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answered, God makes me. That evening as she lay a bed, she called one of her little cousins to her, that was present in the room, as having something to say to him; and when he came, she told him that heaven was better than earth. The next day being Friday, her mother asking her her catechism, asked her what God made her for; she answered, to serve him; and added, every body should serve God, and get an interest in Christ.
The same day the elder children, when they came home from school, seemed much affected with the extraordinary change that seemed to be made in Phebe; and her sister Abigail standing by, her mother took occasion to counsel her, now to improve her time, to prepare for another world; on which Phebe burst out in tears, and cried out, poor Nabby! Her mother told her, she would not have her cry, she hoped that God would give Nabby salvation; bat that did not quiet her, but she continued earnestly crying for some time, and when she had in a measure ceased, her sister Eunice being by her, she burst out again, and cried, poor Eunice! and cried exceedingly; and when she had almost done, she went into another room, and there looked upon her sister Naomi, and burst out again, crying poor Amy! Her mother was greatly affected at such behaviour in the child, and knew not what to say to her. One of the neighbors coming in a little after, asked her what she had cried for. She seemed, at first, backward to tell the reason. Her mother told her she might tell that person, for he had given her an apple; upon which she said, she cried because she was afraid they would go to hell.
At night a certain minister, that was occasionally in the town, was at the house, and talked considerably with her of the things of religion; and after he was gone, she sat leaning on the table, with tears running out of her eyes; and being asked what made her cry, she said it was thinking about God. The next day being Saturday, she seemed great part of the day to be in a very affectionate frame, had four turns of crying, and seemed to endeavor to curb herself, and hide her tears, and was very backward to talk of the occasion of it. On the sabbath day she was asked whether she believed in God;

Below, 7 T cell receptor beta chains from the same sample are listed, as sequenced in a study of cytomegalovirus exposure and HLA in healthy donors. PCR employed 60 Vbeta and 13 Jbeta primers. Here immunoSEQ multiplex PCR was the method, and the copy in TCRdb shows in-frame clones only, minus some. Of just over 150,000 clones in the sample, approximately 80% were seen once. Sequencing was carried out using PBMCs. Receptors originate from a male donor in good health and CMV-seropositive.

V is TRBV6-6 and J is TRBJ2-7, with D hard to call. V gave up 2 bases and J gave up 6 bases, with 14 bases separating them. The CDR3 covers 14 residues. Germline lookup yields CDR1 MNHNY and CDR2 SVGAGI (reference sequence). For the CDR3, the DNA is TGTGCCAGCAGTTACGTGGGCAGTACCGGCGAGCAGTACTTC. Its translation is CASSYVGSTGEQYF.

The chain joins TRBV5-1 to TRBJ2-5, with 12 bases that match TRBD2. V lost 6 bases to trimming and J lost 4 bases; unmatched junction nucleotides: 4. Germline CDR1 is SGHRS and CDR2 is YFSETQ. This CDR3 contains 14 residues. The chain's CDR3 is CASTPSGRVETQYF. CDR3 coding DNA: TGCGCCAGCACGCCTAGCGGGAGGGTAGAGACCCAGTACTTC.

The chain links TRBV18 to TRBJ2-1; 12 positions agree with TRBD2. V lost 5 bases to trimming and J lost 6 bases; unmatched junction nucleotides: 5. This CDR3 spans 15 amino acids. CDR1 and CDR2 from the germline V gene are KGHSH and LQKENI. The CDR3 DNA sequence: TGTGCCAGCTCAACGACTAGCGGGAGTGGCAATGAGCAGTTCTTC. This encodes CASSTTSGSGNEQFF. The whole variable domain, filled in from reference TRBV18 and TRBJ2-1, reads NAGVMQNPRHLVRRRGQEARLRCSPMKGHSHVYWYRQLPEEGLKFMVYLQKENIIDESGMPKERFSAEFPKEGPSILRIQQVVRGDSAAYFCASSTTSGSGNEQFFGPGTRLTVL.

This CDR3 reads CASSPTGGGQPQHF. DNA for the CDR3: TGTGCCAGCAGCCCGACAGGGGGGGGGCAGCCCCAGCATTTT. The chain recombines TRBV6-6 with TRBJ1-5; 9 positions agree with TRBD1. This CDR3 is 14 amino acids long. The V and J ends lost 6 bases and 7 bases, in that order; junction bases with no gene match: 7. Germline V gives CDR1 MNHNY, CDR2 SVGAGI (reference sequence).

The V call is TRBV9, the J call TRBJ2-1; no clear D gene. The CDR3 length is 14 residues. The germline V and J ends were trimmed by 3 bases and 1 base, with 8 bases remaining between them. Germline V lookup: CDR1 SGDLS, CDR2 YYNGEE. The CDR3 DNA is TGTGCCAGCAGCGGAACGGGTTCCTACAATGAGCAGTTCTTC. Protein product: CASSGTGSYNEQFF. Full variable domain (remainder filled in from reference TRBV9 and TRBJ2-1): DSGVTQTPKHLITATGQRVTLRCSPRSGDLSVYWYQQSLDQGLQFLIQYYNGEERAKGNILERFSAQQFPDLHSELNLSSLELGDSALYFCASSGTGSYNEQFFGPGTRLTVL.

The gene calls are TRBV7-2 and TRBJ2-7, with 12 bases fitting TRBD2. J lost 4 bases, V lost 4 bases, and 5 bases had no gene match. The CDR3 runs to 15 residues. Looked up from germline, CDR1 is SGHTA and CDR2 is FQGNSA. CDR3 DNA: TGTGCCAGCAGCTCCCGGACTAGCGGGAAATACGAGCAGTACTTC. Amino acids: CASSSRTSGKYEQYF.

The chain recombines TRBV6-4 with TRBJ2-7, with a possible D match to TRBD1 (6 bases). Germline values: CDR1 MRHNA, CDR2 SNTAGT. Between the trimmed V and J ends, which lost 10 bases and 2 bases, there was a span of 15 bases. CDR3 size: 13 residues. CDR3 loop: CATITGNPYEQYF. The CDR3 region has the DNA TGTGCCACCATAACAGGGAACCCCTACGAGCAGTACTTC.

she answered yes. And being told that Christ was the Son of God, she made ready answer, and said, I know it.
From this time there has appeared a very remarkable abiding change in the child. She has been very strict upon the Sabbath, and seems to long for the sabbath day before it comes, and will often in the week time be inquiring how long it is to the sabbath day, and must have the days particularly counted over that are between, before she will be contented. And she seems to love God's house-is very eager
thither. Her mother once asked her why she had such a mind to go? Whether it was not to see the fine folks? She said no, it was to hear Mr. Edwards preach. When she is in the place of worship, she is very far from spending her time there as
children at her age usually do, but appears with an at• tention that is very extraordinary for such a child. She
also, appears, very desirous at all opportunities, to go to private religious meetings, and is very still and attentive at home, in prayer time, and has appeared affected in time of family prayer. She seems to delight much in hearing religious conversation. When I once was there with some others that were strangers, and talked to her something of religion, she seemed more than ordinarily attentive; and when we were gone, she looked out very wistfully after us, and said--I wish they would come again! Her mother asked her why. Said she, I love to hear them talk!
She seems to have very much of the fear of God before her eyes, and an extraordinary dread of sin against him; of which her mother mentioned the following remarkable instance. Some time in August, the last year, she went with some larger children, to get some plumbs, in a neighbor's lot, knowing nothing of any harm in what she did; but when she brought some of the plumbs into the house, her mother mildly reproved her, and told her that she must not get plumbs without leave, because it
God had commanded her not to steal. The child seemed greatly surprised, and burst out into tears, and cried out-I will not have these plumbs! And turning to her sister Eunice, very earnestly said to her-
the why did you ask me to go to that plumb tree? I should o not have gone if you had not asked me. The other
children did not seem to be much affected or concerned; W but there was no pacifying Phebe. Her mother told
her she might go and ask leave, and then it would not be da sin for her to eat them, and sent one of the children to
that end; and when she returned, her mother told her
that the owner had given leave, now she might eat them, White and it would not be stealing. This stilled her a little
while, but presently, she broke out again into an exceeding fit of crying. Her mother asked her what made her cry again? Why she cried now, since they had asked
leave? What it was that troubled her now? And asked û her several times very earnestly, before she made any answer; but at last, said it was because-BECAUSE IT WAS
She continued a considerable time crying; and said she would not go again if Eunice asked her an hundred times; and she retained her aversion to that fruit
for a considerable time, under the remembrance of her di former sin.